DR Peter Pritchard, former Dorchester and Berinsfield GP, has died at the age of 99.

Dr Pritchard’s interests, influences and renown extended far beyond the normal bounds of a village GP and he was an integral figure in the community.

Shortly before his death he published his memoir ‘An Eventful Life’ and a detailed critique of the current state of the NHS.

Peter Michael Maddock Pritchard was born on May 19, 1918 in London in the middle of a Zeppelin raid.

He was the youngest child of Hilda Caldwell Smith and Major Jack Pritchard, an airship pilot with the Royal Naval Air Service.

Major Pritchard was killed in 1921 in the R38 airship disaster – leaving his widow to bring up their three young children.

The family, who moved to Hertfordshire during the war, returned to London.

After leaving school he studied medicine at Gonville and Caius College at Cambridge University and then St Thomas’s, London.

While at Cambridge he was a member of the Cambridge Spitzbergen Expedition, confirming a life-long fascination with Nordic lands and a taste for adventure.

In 1942, three months after qualifying as a doctor, he joined the Royal Army Medical Corps and landed behind enemy lines in Burma.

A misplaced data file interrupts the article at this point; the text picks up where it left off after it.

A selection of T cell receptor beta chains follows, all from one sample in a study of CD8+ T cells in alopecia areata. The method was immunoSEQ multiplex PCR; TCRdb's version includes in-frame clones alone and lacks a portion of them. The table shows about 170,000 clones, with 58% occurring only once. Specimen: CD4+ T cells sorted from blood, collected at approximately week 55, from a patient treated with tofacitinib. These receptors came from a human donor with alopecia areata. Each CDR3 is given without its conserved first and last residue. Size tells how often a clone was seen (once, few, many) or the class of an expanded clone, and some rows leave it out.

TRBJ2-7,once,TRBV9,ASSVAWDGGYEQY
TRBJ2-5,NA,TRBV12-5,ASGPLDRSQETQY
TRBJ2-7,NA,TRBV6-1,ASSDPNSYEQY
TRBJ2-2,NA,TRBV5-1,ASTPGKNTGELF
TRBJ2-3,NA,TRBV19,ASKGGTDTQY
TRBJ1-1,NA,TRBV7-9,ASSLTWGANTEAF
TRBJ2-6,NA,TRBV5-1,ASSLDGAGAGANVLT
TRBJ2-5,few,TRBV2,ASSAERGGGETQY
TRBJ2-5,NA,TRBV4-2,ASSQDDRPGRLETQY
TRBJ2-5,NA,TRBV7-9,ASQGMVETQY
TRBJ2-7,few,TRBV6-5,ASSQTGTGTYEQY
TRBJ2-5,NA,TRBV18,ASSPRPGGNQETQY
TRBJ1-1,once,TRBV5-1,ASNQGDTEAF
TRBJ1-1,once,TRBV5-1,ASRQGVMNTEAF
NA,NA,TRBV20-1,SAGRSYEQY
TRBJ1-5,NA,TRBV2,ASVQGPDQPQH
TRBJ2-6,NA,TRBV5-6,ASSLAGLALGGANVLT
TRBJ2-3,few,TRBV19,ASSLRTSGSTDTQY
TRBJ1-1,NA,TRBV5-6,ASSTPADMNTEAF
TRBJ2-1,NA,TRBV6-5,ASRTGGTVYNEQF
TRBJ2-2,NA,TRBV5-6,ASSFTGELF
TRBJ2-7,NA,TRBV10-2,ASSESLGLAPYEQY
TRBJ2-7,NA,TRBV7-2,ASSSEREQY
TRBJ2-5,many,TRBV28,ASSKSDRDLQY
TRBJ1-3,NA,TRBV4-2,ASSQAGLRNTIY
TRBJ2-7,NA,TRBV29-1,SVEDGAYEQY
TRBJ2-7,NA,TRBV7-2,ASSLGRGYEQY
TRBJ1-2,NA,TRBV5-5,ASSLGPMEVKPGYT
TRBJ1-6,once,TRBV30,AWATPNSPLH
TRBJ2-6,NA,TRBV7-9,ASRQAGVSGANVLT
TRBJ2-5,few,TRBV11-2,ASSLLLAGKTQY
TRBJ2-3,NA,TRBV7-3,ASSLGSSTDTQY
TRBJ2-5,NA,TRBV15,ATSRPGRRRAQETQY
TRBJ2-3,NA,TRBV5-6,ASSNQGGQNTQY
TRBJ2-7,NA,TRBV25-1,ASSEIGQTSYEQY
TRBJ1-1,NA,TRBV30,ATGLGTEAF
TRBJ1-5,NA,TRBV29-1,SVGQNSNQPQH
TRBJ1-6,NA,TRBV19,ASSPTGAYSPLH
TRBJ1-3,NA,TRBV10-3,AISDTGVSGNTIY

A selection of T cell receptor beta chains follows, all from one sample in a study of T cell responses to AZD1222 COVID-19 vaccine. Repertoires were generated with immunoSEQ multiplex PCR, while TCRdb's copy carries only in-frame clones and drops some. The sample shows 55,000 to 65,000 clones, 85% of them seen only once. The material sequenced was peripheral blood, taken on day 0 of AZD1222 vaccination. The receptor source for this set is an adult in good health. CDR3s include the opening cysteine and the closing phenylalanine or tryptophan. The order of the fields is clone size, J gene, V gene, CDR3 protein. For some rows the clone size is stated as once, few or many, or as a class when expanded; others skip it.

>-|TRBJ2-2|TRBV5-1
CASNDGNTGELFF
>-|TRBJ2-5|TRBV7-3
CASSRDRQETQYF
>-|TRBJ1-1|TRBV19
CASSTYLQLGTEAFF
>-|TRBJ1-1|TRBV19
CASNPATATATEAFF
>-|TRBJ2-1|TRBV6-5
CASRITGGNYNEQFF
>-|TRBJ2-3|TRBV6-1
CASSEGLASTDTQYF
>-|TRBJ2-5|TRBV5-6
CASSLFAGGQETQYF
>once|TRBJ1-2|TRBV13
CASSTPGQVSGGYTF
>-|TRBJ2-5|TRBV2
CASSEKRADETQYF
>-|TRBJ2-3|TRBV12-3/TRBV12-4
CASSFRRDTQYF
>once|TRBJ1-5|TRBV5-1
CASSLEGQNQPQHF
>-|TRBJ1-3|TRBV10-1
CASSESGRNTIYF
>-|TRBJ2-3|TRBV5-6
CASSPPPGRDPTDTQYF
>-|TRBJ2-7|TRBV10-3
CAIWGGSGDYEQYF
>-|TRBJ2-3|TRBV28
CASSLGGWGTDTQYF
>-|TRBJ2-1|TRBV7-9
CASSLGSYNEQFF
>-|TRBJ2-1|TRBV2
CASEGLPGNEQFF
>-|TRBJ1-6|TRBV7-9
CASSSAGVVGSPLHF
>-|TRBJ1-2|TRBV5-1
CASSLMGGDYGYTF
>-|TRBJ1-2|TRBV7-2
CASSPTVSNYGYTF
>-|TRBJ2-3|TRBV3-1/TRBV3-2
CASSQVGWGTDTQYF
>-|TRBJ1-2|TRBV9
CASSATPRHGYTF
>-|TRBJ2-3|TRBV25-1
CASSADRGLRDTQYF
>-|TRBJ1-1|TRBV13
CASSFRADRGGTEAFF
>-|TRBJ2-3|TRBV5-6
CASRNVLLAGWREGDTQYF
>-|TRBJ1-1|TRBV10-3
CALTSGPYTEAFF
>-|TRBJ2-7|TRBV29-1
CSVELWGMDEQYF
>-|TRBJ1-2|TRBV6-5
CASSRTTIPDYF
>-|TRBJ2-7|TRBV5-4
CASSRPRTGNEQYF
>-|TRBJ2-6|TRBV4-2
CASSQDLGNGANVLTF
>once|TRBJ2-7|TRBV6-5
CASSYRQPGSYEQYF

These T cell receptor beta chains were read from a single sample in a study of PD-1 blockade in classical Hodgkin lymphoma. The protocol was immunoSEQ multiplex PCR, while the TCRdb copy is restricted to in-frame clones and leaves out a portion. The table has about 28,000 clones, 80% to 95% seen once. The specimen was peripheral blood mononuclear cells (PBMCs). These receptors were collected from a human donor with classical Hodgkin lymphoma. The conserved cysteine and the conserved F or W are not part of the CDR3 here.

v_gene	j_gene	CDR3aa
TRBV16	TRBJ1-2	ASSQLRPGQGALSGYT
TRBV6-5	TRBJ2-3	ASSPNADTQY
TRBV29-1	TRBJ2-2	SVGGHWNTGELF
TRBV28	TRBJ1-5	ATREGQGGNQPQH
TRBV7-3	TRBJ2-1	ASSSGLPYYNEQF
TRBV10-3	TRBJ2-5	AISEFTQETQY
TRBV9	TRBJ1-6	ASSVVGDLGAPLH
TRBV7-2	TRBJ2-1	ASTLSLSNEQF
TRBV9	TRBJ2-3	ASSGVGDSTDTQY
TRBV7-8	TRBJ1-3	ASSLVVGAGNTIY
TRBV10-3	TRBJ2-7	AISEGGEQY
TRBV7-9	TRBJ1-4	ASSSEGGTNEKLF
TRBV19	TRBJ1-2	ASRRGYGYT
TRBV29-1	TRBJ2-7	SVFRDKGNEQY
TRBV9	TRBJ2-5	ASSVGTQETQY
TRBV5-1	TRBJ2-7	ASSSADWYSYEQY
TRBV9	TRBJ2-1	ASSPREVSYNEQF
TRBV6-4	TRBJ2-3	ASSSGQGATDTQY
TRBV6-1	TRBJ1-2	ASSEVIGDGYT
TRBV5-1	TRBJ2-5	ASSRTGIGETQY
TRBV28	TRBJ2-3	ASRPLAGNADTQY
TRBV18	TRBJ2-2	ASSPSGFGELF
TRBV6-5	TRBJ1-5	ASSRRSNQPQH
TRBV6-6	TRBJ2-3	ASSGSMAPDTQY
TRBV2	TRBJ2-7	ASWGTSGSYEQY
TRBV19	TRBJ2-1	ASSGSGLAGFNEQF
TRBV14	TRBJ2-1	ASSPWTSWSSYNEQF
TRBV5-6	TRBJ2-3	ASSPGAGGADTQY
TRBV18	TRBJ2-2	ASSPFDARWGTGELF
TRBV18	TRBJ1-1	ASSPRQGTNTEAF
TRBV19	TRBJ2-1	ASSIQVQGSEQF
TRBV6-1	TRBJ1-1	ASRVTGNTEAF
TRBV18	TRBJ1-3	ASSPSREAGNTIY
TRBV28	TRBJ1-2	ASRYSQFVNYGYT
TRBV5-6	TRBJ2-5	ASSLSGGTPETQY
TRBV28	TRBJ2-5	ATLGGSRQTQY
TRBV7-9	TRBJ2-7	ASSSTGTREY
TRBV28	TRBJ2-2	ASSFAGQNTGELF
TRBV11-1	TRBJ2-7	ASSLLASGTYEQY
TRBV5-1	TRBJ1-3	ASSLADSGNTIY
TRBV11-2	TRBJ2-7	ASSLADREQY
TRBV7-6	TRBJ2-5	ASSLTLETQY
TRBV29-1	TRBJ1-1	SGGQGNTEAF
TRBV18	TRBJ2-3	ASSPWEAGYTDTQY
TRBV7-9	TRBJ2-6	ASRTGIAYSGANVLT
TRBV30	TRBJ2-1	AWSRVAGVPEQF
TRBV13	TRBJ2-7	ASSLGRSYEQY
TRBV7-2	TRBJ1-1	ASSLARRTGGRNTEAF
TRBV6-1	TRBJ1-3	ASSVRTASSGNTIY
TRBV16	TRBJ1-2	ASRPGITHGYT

He served as medical officer in gruelling conditions with the Chindits – a special ops unit of the British and Indian armies – and was later promoted to Major.

On home leave in 1943 he married Daphne Witherby, a physiotherapist, and they had three children; Wendy, Rosemary, and James.

Returning to civilian life he worked in paediatrics at Great Ormond Street and University College Hospital.

In 1951 he joined an innovative GP training scheme and came to Dorchester-on-Thames.

When the village of Berinsfield was built on a former RAF airfield nearby Dr Pritchard took an active part in its development and move his practice there to the first purpose built health centre in the county.

Becoming a senior partner in 1970, he set up the first patient participation group in the country.

From 1974-82 he was on the Oxford Regional Hospital Board and Oxford Regional Health Authority.

In 1977 he wrote a book on primary health care for OUP and this led to a number of other books, and to an international profile.

After retiring in 1978 he continued to do locum work in Oxford and travelled widely in Europe.

In the 1990s he was instrumental in the creation of Hurst Water Meadow Trust – set up to purchase the meadow in Dorchester for public enjoyment and education.

He was awarded the Royal College of General Practitioners’ (RCGP) Abercrombie Medal for ‘meritorious literary work’ in 1985, the British Empire Medal for ‘contribution to community’ in 2012 and in 2017 the RCGP certificate of commendation.

He died on January 6, is survived by his wife Daphne, his children, Wendy, Rosemary and James, and four grandsons.

A celebration of his life will be held at Dorchester Abbey at 11.30am on March 5.